Investing in your employees might be one of the smartest business moves you can make, but not all efforts turn out the way you plan. This is especially the case with human capital management (HCM) implementations.
Human capital management software is designed to help you invest in your company’s greatest asset–your workforce. Most of them center on automating HR functions, such as payroll, to drive productivity and employee engagement. Yet, they can fail to achieve these results if your organization doesn’t follow implementation best practices.
If your HCM implementation goes wrong, you may be able to file an ERP lawsuit against your HCM software vendor or systems integrator. But, do you have a strong enough case? It depends on the risk factor you’re talking about and the severity of the issue.
Below are some common HCM implementation risks that are often mismanaged by the implementer or the implementing organization – sometimes both.
5 HCM Implementation Risks
1. Lack of Strategic Alignment
Many HCM projects do not align with the organization’s enterprise strategy. These organizations often build a project team of mostly IT personnel and HR stakeholders, treating the project like an IT project rather than a business project.
It’s critical that all departments are involved in the HCM initiative. While the HR department might have specific HR goals they want to achieve, the implementation should also align with the broader organizational vision.
We recommend taking the time to define an HR vision that aligns with overall organizational goals. An HR vision might start with a problem statement. This statement should be clear and concise before you start talking about solutions and seeking executive buy-in.
2. Unrealistic Expectations
It’s all too easy to shortchange an HCM project in terms of time, cost and resources. Many organizations grossly underestimate the breadth of the project and fail to assign the appropriate resources or set aside the right budget.
To gain a clear understanding of what your HCM project will require, it’s important to hire an ERP implementation consultant who understands the critical success factors that most ERP vendors gloss over, such as change management. With the right experts by your side, you can accurately forecast your needs for the project long before kickoff.
3. Change Resistance
It might sound ironic, but it’s common for employees to resist the very systems that are designed to make their jobs easier. This is because they’ve grown familiar with their legacy systems and are unwilling to let them go or learn a new platform.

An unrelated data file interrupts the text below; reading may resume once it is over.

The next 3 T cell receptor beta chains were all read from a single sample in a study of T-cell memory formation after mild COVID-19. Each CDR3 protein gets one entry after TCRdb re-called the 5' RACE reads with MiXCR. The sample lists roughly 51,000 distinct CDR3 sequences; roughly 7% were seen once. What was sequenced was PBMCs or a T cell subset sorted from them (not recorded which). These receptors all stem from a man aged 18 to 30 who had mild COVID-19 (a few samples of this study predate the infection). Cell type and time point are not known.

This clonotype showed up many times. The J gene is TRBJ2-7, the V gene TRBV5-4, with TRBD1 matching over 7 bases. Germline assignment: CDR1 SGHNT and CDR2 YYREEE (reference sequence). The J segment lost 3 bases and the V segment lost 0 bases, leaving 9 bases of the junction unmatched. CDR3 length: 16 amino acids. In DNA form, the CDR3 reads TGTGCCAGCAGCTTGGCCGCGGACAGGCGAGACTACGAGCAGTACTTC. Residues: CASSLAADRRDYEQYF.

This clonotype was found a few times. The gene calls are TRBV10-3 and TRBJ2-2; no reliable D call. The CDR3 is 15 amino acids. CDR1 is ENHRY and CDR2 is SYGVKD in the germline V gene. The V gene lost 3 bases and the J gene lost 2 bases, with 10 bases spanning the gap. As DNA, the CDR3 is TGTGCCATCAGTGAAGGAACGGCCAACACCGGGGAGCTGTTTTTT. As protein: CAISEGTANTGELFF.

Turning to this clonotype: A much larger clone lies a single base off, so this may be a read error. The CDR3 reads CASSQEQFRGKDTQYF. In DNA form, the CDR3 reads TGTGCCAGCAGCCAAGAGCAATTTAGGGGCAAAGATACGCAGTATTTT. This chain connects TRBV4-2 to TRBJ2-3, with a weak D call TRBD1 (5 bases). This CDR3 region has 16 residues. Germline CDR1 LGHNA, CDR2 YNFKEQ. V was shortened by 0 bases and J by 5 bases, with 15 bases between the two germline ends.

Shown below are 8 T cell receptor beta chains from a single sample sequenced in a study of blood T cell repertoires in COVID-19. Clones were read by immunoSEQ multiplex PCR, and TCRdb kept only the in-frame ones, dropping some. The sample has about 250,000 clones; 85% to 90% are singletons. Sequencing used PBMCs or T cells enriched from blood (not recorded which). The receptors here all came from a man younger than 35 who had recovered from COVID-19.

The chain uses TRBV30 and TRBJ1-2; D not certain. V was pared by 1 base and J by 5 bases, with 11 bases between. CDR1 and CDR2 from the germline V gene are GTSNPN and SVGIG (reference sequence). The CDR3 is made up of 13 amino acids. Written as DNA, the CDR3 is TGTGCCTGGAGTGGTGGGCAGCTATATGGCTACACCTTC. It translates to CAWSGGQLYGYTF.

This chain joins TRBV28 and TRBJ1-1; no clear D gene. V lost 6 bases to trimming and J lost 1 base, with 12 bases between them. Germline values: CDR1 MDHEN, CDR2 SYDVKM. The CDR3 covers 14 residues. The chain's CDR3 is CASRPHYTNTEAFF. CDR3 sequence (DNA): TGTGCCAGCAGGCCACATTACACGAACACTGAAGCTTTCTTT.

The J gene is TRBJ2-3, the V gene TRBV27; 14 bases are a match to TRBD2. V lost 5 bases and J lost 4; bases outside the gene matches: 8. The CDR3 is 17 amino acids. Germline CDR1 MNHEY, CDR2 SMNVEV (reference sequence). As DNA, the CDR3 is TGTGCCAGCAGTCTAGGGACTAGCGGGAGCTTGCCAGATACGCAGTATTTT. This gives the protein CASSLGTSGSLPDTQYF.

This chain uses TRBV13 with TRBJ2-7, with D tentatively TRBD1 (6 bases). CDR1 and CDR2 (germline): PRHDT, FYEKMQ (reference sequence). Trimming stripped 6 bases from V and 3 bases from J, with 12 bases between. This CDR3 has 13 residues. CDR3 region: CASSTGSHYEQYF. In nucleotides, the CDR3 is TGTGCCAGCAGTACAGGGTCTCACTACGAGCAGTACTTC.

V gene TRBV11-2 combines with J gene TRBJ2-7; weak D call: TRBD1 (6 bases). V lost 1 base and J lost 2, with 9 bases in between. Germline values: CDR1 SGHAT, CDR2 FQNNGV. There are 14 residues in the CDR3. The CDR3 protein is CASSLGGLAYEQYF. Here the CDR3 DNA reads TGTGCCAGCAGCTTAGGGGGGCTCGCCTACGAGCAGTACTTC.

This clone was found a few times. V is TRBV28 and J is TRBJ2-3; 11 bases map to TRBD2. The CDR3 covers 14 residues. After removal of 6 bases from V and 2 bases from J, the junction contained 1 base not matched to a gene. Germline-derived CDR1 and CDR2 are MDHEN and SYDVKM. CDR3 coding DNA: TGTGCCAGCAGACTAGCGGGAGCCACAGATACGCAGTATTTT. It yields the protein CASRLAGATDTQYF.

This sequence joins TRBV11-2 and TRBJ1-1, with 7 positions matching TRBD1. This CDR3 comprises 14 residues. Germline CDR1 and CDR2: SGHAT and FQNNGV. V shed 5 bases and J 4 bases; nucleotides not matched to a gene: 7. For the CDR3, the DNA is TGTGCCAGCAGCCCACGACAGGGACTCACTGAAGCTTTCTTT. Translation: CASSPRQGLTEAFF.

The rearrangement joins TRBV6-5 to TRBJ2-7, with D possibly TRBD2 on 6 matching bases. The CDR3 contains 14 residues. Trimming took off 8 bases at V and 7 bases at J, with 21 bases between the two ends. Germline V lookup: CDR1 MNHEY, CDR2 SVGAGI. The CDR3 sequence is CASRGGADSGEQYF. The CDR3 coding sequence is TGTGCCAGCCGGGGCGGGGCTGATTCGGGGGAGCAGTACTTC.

Clear and consistent communication regarding business benefits can help you ensure user adoption. We recommend developing a change management plan to determine messaging for different employee roles.
As you create this plan, invite employees to share their input during requirements gathering workshops as well as software demos.
4. Legacy Data
Any time you implement an enterprise-wide software system, like an HCM or ERP system, there’s the laborious task of migrating data from disparate legacy systems into a single, modern platform. Ensuring sure that data is clean and devoid of duplication can bring the project to a standstill if not preformed early enough.
As with any other implementation step, it pays to plan. A robust data migration strategy can outline the steps required to ensure the process goes smoothly from schema mapping and data mapping to test planning.
5. Lack of System Integration
You can’t expect to add a new enterprise system, press a button and see all of the existing programs fall into their usual places.
Any time a company is running multiple systems, it’s imperative that these systems all speak to one another and integrate seamlessly. This is especially the case with an HCM platform that touches various aspects of your business.
As you integrate, it’s important to keep the entire chain of command in mind. Even if you move all your HR functions onto one system, you’re still not in the clear. You also must integrate this new HCM system with your main ERP solution.
We recommend developing an ERP system integration strategy to help you understand which systems you’re currently running, along with the updates you need to make to each one for data to flow seamlessly between them.
How a Software Expert Witness Can Help
If you decide to take your vendor or systems integrator to court, you’ll need to be able to prove that your project failure occurred as a result of their negligence.
As your attorney weeds through critical documents, they may reach out to a software expert witness to help prove your case. This expert can help determine the feasibility of litigation and provide an unbiased viewpoint on the factors that led to HCM failure.
However, don’t assume your struggling project has already failed. Independent verification and validation services may be able to steer your project in the right direction. In other cases, you might benefit from ERP project recovery expert.
Either way, expert guidance is key if you want your organization to successfully implement modern technology and adapt to the rapidly changing marketplace. Request a free consultation below to speak with a software consultant or organizational change management consultant.